Bhujangasana: Unlocking the Secret Wisdom of the Cobra.
The chest is open; the heart expansive in joyful appreciation and anticipation of our inward evolution, steadfastly emitting rhythmic waves of love for oneself as well as love for All That Is.
The shoulders are pulled back and down, the shoulder blades drawn together with the intensity of long-lost lovers. The chin looks up, opening our channel of verbal communication. The vertebrae, from the base of the spine right through to the head, are lengthened. As we inhale into the pose, we create space in areas prone to blockages and we release energies that no longer serve our higher purpose.
With the exhalation, the abdominal muscles and the glutes are engaged, further providing a solid foundation for us to grow and develop — in the pose and, indeed, beyond the confines of this physical position.
The power of bhujangasana is undeniable: it is quick and effective in awakening our will and in tapping into our innermost reserves of physical, mental and emotional fortitude.
I have always been drawn to the symbolism of the cobra. It has made me hunger for its secrets to be revealed. It has kindled a desire to explore the effects of the pose beyond the physical realm.
Bhujangasana has divulged its insights to me slowly over time. I have waited patiently, and ravenously devoured every morsel of wisdom it has offered.
Its sagacity is always relevant, always significant, ever-pregnant with meaning.
More recently, the cobra has alerted me to the poisons that I have allowed to take root in the fertile soil my mind. What are these treacherous machinations and why do I entertain them? They might sound familiar to you:
I am not good enough.
What if I can’t?
What will they think?
Why is my hair doing that?
I look rough.
The symbolism of this asana has reminded me of the importance of feeling at ease in my own skin. It reminds me of the importance of gratitude for what is and of appreciation of the present. The energy of the cobra gives me the confidence to affirm: I am who I am, and I am enough. In fact, it gives me permission to take it a step further: I am who I am, and I am f*****g amazing.
Thank you, cobra, for the insight. Thank you for awakening the internal power dormant within, that has allowed me apply the antidote to these poisons by saying, “Enough.” Thank you for allowing me to inhabit this space of resolute contentment.
Paradoxically, however, bhujangasana teaches us that it’s not enough to live in contentment. Though contentment is vital, discontentment can also administer sage counsel.
There will be times when we feel like we’re constricted by our current reality, like we are stagnating. The presence of discontentment alerts us to the fact that there is work to be done, that we need to embrace the energy of change to develop further. Metaphorically, we are challenged to be as comfortable with the way things are as we are comfortable with change.
The balance lies in accepting what is and the readiness to embrace a new reality altogether. This balance between contentment and non-attachment is one that we will need to negotiate at different points in our lives.
And there will be other times still when we feel like we’re being ripped open and prised apart by experiences in the world around us. In times like these, we need to flow with the momentum of change.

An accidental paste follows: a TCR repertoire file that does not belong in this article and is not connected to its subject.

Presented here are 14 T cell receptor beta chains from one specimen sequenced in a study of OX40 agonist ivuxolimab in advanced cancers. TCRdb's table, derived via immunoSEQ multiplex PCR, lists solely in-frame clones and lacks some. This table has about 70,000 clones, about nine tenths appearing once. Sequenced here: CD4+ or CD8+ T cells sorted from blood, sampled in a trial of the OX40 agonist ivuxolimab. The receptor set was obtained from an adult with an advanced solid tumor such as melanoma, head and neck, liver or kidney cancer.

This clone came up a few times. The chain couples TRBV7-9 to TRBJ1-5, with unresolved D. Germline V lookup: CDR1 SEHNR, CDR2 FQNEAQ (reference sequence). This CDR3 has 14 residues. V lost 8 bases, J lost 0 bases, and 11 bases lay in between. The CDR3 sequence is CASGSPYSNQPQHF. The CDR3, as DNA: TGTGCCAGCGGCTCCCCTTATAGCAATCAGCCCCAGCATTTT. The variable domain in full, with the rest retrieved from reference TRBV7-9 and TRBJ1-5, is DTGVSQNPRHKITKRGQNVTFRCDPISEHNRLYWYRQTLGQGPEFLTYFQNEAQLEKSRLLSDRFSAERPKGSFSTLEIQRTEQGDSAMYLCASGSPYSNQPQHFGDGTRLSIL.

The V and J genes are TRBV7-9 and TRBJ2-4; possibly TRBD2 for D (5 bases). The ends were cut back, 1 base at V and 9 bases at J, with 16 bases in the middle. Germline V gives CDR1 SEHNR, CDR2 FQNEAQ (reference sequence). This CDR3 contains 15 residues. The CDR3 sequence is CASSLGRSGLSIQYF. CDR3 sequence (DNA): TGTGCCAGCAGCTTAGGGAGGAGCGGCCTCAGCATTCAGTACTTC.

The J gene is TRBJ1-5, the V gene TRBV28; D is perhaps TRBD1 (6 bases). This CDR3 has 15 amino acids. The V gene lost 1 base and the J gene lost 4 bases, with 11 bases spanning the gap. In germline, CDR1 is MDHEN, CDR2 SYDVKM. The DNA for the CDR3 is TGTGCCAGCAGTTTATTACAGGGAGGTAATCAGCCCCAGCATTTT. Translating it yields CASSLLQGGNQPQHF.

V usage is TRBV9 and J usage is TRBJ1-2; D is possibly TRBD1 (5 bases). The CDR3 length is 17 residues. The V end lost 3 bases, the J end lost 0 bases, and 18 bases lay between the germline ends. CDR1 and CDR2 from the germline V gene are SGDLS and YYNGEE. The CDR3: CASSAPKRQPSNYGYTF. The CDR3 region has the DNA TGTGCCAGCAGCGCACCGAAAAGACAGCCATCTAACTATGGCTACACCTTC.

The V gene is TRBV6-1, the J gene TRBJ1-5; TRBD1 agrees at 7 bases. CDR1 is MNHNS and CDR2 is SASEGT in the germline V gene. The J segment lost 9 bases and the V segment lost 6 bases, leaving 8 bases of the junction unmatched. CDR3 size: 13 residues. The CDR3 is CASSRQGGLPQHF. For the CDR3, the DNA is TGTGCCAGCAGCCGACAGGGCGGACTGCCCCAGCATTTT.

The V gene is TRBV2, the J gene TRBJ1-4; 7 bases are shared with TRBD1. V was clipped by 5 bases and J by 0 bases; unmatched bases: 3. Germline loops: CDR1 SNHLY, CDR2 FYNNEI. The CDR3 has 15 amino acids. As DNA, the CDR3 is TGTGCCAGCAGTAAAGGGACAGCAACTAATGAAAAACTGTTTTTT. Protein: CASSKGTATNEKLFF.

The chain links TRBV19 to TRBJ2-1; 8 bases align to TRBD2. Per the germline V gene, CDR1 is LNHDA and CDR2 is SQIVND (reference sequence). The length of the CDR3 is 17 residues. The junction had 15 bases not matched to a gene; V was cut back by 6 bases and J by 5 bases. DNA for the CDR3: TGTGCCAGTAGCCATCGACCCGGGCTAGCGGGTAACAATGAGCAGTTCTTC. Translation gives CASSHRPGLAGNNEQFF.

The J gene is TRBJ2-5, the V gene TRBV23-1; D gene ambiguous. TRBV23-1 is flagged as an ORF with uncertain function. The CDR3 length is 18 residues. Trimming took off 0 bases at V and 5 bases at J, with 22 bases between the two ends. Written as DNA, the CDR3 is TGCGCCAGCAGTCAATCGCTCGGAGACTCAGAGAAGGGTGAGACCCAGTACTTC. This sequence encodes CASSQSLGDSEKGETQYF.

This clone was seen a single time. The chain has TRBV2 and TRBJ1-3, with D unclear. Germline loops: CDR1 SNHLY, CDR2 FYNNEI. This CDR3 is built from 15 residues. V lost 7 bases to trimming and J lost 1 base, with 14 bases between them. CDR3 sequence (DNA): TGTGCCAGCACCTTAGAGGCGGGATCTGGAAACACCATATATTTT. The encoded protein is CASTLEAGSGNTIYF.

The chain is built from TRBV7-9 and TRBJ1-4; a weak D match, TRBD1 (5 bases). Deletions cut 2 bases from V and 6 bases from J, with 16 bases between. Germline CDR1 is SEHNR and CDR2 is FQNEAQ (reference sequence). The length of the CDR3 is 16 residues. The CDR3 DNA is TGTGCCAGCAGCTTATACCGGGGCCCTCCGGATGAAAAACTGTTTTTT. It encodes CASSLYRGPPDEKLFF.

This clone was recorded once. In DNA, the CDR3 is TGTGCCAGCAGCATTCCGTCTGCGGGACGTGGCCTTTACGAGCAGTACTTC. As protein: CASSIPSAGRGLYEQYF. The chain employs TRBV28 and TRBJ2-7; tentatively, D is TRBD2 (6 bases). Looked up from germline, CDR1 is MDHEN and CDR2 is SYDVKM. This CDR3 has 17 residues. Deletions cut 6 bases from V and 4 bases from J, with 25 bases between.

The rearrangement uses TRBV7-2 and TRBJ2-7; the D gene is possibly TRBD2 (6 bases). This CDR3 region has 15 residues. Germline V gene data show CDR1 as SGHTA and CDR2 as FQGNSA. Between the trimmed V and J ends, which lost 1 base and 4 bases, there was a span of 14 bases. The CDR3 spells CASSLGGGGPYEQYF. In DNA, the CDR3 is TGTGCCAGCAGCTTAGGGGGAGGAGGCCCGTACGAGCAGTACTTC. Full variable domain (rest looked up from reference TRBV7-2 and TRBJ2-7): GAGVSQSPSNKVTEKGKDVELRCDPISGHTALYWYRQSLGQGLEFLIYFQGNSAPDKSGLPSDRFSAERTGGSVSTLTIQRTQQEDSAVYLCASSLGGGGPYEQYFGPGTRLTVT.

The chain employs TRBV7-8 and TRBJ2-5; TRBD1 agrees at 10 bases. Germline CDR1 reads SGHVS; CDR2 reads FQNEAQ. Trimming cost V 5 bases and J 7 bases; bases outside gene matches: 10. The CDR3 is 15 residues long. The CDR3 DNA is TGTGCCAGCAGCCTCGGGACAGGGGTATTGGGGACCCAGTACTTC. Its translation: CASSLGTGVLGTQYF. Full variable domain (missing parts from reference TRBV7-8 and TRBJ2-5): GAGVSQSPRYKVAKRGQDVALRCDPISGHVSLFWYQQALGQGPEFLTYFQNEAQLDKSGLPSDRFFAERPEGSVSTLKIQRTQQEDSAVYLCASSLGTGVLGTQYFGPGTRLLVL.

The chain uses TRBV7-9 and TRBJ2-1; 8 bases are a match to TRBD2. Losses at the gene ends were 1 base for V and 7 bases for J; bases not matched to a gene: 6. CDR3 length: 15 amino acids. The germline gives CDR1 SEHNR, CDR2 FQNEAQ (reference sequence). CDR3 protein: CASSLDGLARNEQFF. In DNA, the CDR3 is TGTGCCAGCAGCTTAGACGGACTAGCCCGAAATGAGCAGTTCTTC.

When events around us are changing at a pace that is difficult to keep up with and tumultuous feelings surface, these are signals that we are going through a spiritual upgrade, that the death of one or more aspects of our being is inevitable.
Do not fear; trust the rhythms of life.
For in the same way as a snake sheds its skin, we shed layers of being: layers that unfurl when we are ready to embrace the change that this shedding presupposes. The cobra has taught me that there is no end to the complexity of the individual. It has taught me that by letting go of that which no longer serves us, we grow more fully into ourselves.
It has taught me to accept and embrace the cycles of birth, death and rebirth within my own life. It has taught me that I should not be afraid to be more, that I should not be afraid of my enormous potential to shine.
In life, change and death are inescapable. Within our body, our cells die and regenerate — in some cases, every few days. We are literally in the continual process of creating ourselves anew. The awareness with which we infuse our reincarnations affects the quality of our upgrades and the efficiency with which we turn the poisons of the world and the mind into delicious, life-enhancing nectar.
Maintaining the hands in position, lower the chest and shoulders and tuck in the chin. Allow the forehead to rest on the mat. Rest the cheek to one side and release the arms alongside the body.
Inhale deeply and release.
Anne Marie Morello considers herself a free-range human: she is a Yoga teacher, a writer, a counselor and an English teacher. She has recently embarked on a Master’s degree in Psychotherapy, and she is particularly interested in the benefits of therapeutic writing. Writing is an integral part of her life; it’s how she learns about herself and the world around her. It helps her deal with the ‘plot twists’ in life with some kind of grace and humility. Although she is no fan of spiders or parallel parking, she’s even less of a fan of the injustice she sees in the world. She tries to share kindness and love in her interactions with others in the hope that it will inspire others to do the same too.